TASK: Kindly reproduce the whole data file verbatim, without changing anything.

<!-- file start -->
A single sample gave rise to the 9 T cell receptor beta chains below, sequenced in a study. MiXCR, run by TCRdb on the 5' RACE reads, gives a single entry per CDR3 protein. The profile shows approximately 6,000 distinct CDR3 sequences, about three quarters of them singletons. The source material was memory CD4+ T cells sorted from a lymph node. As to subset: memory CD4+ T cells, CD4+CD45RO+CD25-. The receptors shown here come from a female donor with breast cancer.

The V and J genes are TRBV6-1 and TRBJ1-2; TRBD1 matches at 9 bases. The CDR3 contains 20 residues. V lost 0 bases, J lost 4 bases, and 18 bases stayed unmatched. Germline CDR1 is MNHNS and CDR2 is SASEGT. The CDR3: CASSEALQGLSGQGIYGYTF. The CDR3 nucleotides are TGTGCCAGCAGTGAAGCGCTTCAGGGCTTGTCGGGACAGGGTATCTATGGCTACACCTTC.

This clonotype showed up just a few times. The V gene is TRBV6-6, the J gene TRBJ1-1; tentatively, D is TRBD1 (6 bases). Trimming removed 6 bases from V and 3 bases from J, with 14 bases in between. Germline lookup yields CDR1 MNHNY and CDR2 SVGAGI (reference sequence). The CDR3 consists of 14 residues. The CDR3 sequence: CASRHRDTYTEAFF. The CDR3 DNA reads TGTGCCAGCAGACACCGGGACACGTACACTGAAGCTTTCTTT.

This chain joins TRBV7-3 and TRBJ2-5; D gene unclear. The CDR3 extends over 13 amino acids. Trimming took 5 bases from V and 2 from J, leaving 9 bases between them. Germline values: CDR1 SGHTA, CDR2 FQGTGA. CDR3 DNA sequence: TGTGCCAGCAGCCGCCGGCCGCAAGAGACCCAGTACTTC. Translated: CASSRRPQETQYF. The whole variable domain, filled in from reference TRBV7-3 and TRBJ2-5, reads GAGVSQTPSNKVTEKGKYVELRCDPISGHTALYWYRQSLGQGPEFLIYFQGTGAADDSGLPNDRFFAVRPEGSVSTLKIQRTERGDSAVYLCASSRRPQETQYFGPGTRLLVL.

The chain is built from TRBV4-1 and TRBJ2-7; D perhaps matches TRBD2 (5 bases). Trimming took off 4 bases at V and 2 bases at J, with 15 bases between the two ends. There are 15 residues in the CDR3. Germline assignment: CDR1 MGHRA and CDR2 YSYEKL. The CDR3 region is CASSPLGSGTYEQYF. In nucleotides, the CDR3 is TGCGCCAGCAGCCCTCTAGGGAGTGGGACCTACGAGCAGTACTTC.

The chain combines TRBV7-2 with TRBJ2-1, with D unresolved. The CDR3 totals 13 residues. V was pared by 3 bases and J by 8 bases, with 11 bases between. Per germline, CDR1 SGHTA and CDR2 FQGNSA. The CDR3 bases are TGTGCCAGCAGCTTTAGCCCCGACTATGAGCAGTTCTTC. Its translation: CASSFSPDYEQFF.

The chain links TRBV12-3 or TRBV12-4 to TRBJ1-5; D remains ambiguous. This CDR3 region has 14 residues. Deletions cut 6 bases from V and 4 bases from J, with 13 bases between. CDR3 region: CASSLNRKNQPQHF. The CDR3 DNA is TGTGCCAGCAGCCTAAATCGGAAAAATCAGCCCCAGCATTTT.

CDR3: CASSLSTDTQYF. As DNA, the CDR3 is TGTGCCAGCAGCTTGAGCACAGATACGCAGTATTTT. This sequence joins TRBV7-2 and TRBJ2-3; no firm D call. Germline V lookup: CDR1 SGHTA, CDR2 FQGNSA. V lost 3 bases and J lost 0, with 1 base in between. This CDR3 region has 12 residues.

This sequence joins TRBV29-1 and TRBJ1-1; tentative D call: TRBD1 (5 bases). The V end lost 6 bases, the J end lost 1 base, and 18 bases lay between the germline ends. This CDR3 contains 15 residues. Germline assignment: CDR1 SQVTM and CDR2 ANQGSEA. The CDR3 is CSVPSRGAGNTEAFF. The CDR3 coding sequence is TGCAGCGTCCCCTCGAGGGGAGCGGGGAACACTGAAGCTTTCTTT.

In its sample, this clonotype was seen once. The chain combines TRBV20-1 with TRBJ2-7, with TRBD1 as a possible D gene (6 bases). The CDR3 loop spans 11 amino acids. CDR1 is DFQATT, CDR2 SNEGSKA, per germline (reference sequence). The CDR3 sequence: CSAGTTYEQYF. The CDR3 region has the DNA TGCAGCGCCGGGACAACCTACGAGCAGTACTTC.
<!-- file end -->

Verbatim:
A single sample gave rise to the 9 T cell receptor beta chains below, sequenced in a study. MiXCR, run by TCRdb on the 5' RACE reads, gives a single entry per CDR3 protein. The profile shows approximately 6,000 distinct CDR3 sequences, about three quarters of them singletons. The source material was memory CD4+ T cells sorted from a lymph node. As to subset: memory CD4+ T cells, CD4+CD45RO+CD25-. The receptors shown here come from a female donor with breast cancer.

The V and J genes are TRBV6-1 and TRBJ1-2; TRBD1 matches at 9 bases. The CDR3 contains 20 residues. V lost 0 bases, J lost 4 bases, and 18 bases stayed unmatched. Germline CDR1 is MNHNS and CDR2 is SASEGT. The CDR3: CASSEALQGLSGQGIYGYTF. The CDR3 nucleotides are TGTGCCAGCAGTGAAGCGCTTCAGGGCTTGTCGGGACAGGGTATCTATGGCTACACCTTC.

This clonotype showed up just a few times. The V gene is TRBV6-6, the J gene TRBJ1-1; tentatively, D is TRBD1 (6 bases). Trimming removed 6 bases from V and 3 bases from J, with 14 bases in between. Germline lookup yields CDR1 MNHNY and CDR2 SVGAGI (reference sequence). The CDR3 consists of 14 residues. The CDR3 sequence: CASRHRDTYTEAFF. The CDR3 DNA reads TGTGCCAGCAGACACCGGGACACGTACACTGAAGCTTTCTTT.

This chain joins TRBV7-3 and TRBJ2-5; D gene unclear. The CDR3 extends over 13 amino acids. Trimming took 5 bases from V and 2 from J, leaving 9 bases between them. Germline values: CDR1 SGHTA, CDR2 FQGTGA. CDR3 DNA sequence: TGTGCCAGCAGCCGCCGGCCGCAAGAGACCCAGTACTTC. Translated: CASSRRPQETQYF. The whole variable domain, filled in from reference TRBV7-3 and TRBJ2-5, reads GAGVSQTPSNKVTEKGKYVELRCDPISGHTALYWYRQSLGQGPEFLIYFQGTGAADDSGLPNDRFFAVRPEGSVSTLKIQRTERGDSAVYLCASSRRPQETQYFGPGTRLLVL.

The chain is built from TRBV4-1 and TRBJ2-7; D perhaps matches TRBD2 (5 bases). Trimming took off 4 bases at V and 2 bases at J, with 15 bases between the two ends. There are 15 residues in the CDR3. Germline assignment: CDR1 MGHRA and CDR2 YSYEKL. The CDR3 region is CASSPLGSGTYEQYF. In nucleotides, the CDR3 is TGCGCCAGCAGCCCTCTAGGGAGTGGGACCTACGAGCAGTACTTC.

The chain combines TRBV7-2 with TRBJ2-1, with D unresolved. The CDR3 totals 13 residues. V was pared by 3 bases and J by 8 bases, with 11 bases between. Per germline, CDR1 SGHTA and CDR2 FQGNSA. The CDR3 bases are TGTGCCAGCAGCTTTAGCCCCGACTATGAGCAGTTCTTC. Its translation: CASSFSPDYEQFF.

The chain links TRBV12-3 or TRBV12-4 to TRBJ1-5; D remains ambiguous. This CDR3 region has 14 residues. Deletions cut 6 bases from V and 4 bases from J, with 13 bases between. CDR3 region: CASSLNRKNQPQHF. The CDR3 DNA is TGTGCCAGCAGCCTAAATCGGAAAAATCAGCCCCAGCATTTT.

CDR3: CASSLSTDTQYF. As DNA, the CDR3 is TGTGCCAGCAGCTTGAGCACAGATACGCAGTATTTT. This sequence joins TRBV7-2 and TRBJ2-3; no firm D call. Germline V lookup: CDR1 SGHTA, CDR2 FQGNSA. V lost 3 bases and J lost 0, with 1 base in between. This CDR3 region has 12 residues.

This sequence joins TRBV29-1 and TRBJ1-1; tentative D call: TRBD1 (5 bases). The V end lost 6 bases, the J end lost 1 base, and 18 bases lay between the germline ends. This CDR3 contains 15 residues. Germline assignment: CDR1 SQVTM and CDR2 ANQGSEA. The CDR3 is CSVPSRGAGNTEAFF. The CDR3 coding sequence is TGCAGCGTCCCCTCGAGGGGAGCGGGGAACACTGAAGCTTTCTTT.

In its sample, this clonotype was seen once. The chain combines TRBV20-1 with TRBJ2-7, with TRBD1 as a possible D gene (6 bases). The CDR3 loop spans 11 amino acids. CDR1 is DFQATT, CDR2 SNEGSKA, per germline (reference sequence). The CDR3 sequence: CSAGTTYEQYF. The CDR3 region has the DNA TGCAGCGCCGGGACAACCTACGAGCAGTACTTC.